The 1st Moscow Jewish Film Festival announces winners
The Festival’s closing ceremony was held on June 17. The jury awarded prizes to five films
The 1st Moscow Jewish Film Festival, that presented more than 20 Russian and Foreign works, held its closing ceremony on June 17 in the Documentary film center. The Festival jury, which consisted of Alexander Boroda, the President of the FJCR and Director General of the Jewish Museum and Tolerance Center, head of ROSKINO Ekaterina Mtsitouridze, film director and producer Konstantin Fam, film producer Ruslan Sorokin, and film director and screenwriter Alexander Kott, selected winners in three competition categories and awarded two special prizes.
The award in the “Jews Today” category went to a German picture "Anywhere Else" by Ester Amrami about a young woman trying to choose between Berlin and Israel. In the category “A true story” the award for the best documentary went to “Night Will Fall” by Andre Singer, a film based on the work by Alfred Hitchcock and Sidney Bernstein. A short film “Boulevard’s End” directed by Nora Fingscheidt, a fifteen minute journey through history, won in the category “A short story.”
We have developed these nominations based on film genres and themes in order not to make the jury choose within more traditional framework of the categories based on best directing or screenwriting: films presented in our program are of great diversity by both their scale and execution style. But our jury was still faced with a hard choice between moving and deep works, created with the utmost precision,
— said Rusina Lekukh, the Festival PR Director.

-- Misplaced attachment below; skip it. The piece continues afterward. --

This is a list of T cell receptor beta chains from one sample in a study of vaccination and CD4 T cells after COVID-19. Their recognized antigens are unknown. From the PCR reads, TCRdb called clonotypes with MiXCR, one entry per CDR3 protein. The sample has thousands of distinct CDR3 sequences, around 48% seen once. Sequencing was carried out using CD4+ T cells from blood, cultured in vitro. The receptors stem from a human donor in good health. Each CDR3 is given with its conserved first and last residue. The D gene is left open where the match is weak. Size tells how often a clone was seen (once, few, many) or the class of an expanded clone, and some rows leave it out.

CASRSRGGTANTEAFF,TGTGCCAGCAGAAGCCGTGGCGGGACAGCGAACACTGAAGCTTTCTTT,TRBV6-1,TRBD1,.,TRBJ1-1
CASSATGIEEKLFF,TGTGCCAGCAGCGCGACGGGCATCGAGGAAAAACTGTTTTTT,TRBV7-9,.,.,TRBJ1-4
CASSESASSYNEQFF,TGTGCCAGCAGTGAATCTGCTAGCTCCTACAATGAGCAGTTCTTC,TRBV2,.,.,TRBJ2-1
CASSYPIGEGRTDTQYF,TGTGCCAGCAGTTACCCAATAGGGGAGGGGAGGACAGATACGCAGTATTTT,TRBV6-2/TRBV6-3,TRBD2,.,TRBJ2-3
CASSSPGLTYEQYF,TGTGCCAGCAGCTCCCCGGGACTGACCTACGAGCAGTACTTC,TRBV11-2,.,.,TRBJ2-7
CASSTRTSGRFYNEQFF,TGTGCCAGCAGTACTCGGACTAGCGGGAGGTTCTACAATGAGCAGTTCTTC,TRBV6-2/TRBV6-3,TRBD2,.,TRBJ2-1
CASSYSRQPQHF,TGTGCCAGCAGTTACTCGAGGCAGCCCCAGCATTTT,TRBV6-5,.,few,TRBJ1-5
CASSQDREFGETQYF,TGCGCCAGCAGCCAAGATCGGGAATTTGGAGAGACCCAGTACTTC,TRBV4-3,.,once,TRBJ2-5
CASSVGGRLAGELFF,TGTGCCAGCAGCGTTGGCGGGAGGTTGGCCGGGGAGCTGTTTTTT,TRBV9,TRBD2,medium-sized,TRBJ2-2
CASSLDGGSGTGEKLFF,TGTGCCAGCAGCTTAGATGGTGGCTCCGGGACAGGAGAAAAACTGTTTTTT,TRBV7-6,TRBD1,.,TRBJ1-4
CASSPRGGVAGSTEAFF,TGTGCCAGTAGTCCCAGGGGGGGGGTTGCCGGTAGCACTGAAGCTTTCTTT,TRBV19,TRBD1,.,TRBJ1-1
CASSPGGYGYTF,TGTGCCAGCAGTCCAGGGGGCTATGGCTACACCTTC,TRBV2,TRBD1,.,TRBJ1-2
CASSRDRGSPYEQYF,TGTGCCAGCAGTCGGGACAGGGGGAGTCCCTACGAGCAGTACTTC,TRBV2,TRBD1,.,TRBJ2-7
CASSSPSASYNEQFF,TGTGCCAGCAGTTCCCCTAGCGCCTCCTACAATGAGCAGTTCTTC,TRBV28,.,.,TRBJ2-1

The jury also awarded two special prizes. The Honorary prize of the 1st Moscow Jewish Film Festival "For outstanding contribution to the development of Jewish films in Russia" was awarded to Yakov Kaller (Kaller produced the film "Yakob Kreyzer. Forgotten general” that was shown during the Festival). The Special jury prize of the 1st MJFF went to the documentary film “Regina” about the first woman rabbi. The film’s producer George Weisz, father to Rachel Weisz who voiced-over the picture, has personally attended the film’s screening during the Festival.
The only reason it was possible to recreate Regina’s story is that the heroine, while being sent to a concentration camp, has left a number of documents behind, which for the longest time have been archived and were thought lost. But we were capable to rediscover them, recreate her life, and it became obvious that the world simply had to know the story of that courageous woman. That is why it is both important and delightful for us to bring the film to a new capital, where people will be discovering that story for the first time,
— shared the 80-year-old producer at the awards ceremony.
Film screenings and lectures of the MJFF took place at the Jewish Museum and Tolerance Center, Documentary film center, and GUM cinema, and were attended by more than 2000 people in three days. The organizers have announced that they have already began preparations for the 2nd Moscow Jewish Film Festival, and expressed hope that the Festival will grow to be a good tradition in Russia.
Frankly speaking, my biggest fear was that our audience would simply not be able to watch all the pictures of the program, since they cannot, of course, be spending their entire days watching films. But what happened was that we got were full auditoriums. This is the only criteria that absolutely proves the necessity of our Festival,
— said Vanya Bowden, program director of MJFF.